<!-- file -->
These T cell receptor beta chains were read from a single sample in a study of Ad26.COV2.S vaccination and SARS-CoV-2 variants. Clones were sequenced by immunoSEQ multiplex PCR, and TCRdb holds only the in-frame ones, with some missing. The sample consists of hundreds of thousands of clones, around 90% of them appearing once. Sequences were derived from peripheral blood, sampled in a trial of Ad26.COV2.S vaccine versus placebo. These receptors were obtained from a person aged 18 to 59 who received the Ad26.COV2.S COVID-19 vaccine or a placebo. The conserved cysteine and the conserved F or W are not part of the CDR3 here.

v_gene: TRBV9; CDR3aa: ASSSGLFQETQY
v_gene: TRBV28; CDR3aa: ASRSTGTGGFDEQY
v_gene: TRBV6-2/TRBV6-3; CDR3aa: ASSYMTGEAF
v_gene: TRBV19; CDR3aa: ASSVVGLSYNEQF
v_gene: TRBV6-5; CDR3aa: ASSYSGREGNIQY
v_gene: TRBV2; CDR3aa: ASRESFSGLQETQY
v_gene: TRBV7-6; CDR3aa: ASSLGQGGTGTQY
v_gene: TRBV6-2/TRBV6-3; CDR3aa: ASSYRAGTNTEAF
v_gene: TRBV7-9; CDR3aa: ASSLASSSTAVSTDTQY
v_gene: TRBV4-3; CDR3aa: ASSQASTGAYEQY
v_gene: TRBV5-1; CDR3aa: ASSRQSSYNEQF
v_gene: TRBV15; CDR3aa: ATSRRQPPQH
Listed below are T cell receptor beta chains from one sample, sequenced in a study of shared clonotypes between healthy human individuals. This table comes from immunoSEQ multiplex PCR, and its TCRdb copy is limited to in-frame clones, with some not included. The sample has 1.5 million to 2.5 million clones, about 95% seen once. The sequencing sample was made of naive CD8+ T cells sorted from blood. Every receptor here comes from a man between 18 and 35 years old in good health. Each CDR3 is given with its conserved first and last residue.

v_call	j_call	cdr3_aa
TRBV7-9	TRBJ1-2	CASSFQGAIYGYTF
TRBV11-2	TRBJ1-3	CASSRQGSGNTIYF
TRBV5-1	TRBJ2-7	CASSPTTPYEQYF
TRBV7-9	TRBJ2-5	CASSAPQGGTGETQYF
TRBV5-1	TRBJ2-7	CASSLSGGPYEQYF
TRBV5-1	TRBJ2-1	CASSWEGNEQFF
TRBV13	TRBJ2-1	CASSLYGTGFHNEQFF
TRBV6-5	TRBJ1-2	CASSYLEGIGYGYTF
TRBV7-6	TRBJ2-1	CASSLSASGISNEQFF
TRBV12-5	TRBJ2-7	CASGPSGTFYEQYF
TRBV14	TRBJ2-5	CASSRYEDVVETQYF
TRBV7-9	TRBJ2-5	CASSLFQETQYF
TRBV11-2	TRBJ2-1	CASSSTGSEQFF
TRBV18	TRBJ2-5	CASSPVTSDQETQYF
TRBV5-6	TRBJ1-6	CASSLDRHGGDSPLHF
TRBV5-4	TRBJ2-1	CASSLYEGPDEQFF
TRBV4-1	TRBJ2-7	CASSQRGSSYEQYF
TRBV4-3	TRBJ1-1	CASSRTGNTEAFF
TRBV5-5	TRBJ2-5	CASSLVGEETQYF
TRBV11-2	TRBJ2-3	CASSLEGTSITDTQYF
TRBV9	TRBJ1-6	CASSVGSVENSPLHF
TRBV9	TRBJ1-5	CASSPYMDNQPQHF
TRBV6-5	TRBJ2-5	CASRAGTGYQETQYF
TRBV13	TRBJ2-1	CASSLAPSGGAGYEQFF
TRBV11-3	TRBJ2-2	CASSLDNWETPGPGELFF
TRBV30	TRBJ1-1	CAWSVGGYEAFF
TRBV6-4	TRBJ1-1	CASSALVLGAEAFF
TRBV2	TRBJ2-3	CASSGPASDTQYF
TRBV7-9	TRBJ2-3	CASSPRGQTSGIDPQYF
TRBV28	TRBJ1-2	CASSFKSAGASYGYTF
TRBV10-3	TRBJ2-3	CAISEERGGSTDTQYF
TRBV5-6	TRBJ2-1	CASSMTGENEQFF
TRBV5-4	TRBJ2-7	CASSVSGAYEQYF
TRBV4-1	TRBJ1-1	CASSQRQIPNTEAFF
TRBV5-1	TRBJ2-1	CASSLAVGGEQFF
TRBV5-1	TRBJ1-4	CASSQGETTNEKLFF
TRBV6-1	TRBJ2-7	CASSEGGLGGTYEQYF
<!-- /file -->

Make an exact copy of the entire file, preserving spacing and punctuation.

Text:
These T cell receptor beta chains were read from a single sample in a study of Ad26.COV2.S vaccination and SARS-CoV-2 variants. Clones were sequenced by immunoSEQ multiplex PCR, and TCRdb holds only the in-frame ones, with some missing. The sample consists of hundreds of thousands of clones, around 90% of them appearing once. Sequences were derived from peripheral blood, sampled in a trial of Ad26.COV2.S vaccine versus placebo. These receptors were obtained from a person aged 18 to 59 who received the Ad26.COV2.S COVID-19 vaccine or a placebo. The conserved cysteine and the conserved F or W are not part of the CDR3 here.

v_gene: TRBV9; CDR3aa: ASSSGLFQETQY
v_gene: TRBV28; CDR3aa: ASRSTGTGGFDEQY
v_gene: TRBV6-2/TRBV6-3; CDR3aa: ASSYMTGEAF
v_gene: TRBV19; CDR3aa: ASSVVGLSYNEQF
v_gene: TRBV6-5; CDR3aa: ASSYSGREGNIQY
v_gene: TRBV2; CDR3aa: ASRESFSGLQETQY
v_gene: TRBV7-6; CDR3aa: ASSLGQGGTGTQY
v_gene: TRBV6-2/TRBV6-3; CDR3aa: ASSYRAGTNTEAF
v_gene: TRBV7-9; CDR3aa: ASSLASSSTAVSTDTQY
v_gene: TRBV4-3; CDR3aa: ASSQASTGAYEQY
v_gene: TRBV5-1; CDR3aa: ASSRQSSYNEQF
v_gene: TRBV15; CDR3aa: ATSRRQPPQH
Listed below are T cell receptor beta chains from one sample, sequenced in a study of shared clonotypes between healthy human individuals. This table comes from immunoSEQ multiplex PCR, and its TCRdb copy is limited to in-frame clones, with some not included. The sample has 1.5 million to 2.5 million clones, about 95% seen once. The sequencing sample was made of naive CD8+ T cells sorted from blood. Every receptor here comes from a man between 18 and 35 years old in good health. Each CDR3 is given with its conserved first and last residue.

v_call	j_call	cdr3_aa
TRBV7-9	TRBJ1-2	CASSFQGAIYGYTF
TRBV11-2	TRBJ1-3	CASSRQGSGNTIYF
TRBV5-1	TRBJ2-7	CASSPTTPYEQYF
TRBV7-9	TRBJ2-5	CASSAPQGGTGETQYF
TRBV5-1	TRBJ2-7	CASSLSGGPYEQYF
TRBV5-1	TRBJ2-1	CASSWEGNEQFF
TRBV13	TRBJ2-1	CASSLYGTGFHNEQFF
TRBV6-5	TRBJ1-2	CASSYLEGIGYGYTF
TRBV7-6	TRBJ2-1	CASSLSASGISNEQFF
TRBV12-5	TRBJ2-7	CASGPSGTFYEQYF
TRBV14	TRBJ2-5	CASSRYEDVVETQYF
TRBV7-9	TRBJ2-5	CASSLFQETQYF
TRBV11-2	TRBJ2-1	CASSSTGSEQFF
TRBV18	TRBJ2-5	CASSPVTSDQETQYF
TRBV5-6	TRBJ1-6	CASSLDRHGGDSPLHF
TRBV5-4	TRBJ2-1	CASSLYEGPDEQFF
TRBV4-1	TRBJ2-7	CASSQRGSSYEQYF
TRBV4-3	TRBJ1-1	CASSRTGNTEAFF
TRBV5-5	TRBJ2-5	CASSLVGEETQYF
TRBV11-2	TRBJ2-3	CASSLEGTSITDTQYF
TRBV9	TRBJ1-6	CASSVGSVENSPLHF
TRBV9	TRBJ1-5	CASSPYMDNQPQHF
TRBV6-5	TRBJ2-5	CASRAGTGYQETQYF
TRBV13	TRBJ2-1	CASSLAPSGGAGYEQFF
TRBV11-3	TRBJ2-2	CASSLDNWETPGPGELFF
TRBV30	TRBJ1-1	CAWSVGGYEAFF
TRBV6-4	TRBJ1-1	CASSALVLGAEAFF
TRBV2	TRBJ2-3	CASSGPASDTQYF
TRBV7-9	TRBJ2-3	CASSPRGQTSGIDPQYF
TRBV28	TRBJ1-2	CASSFKSAGASYGYTF
TRBV10-3	TRBJ2-3	CAISEERGGSTDTQYF
TRBV5-6	TRBJ2-1	CASSMTGENEQFF
TRBV5-4	TRBJ2-7	CASSVSGAYEQYF
TRBV4-1	TRBJ1-1	CASSQRQIPNTEAFF
TRBV5-1	TRBJ2-1	CASSLAVGGEQFF
TRBV5-1	TRBJ1-4	CASSQGETTNEKLFF
TRBV6-1	TRBJ2-7	CASSEGGLGGTYEQYF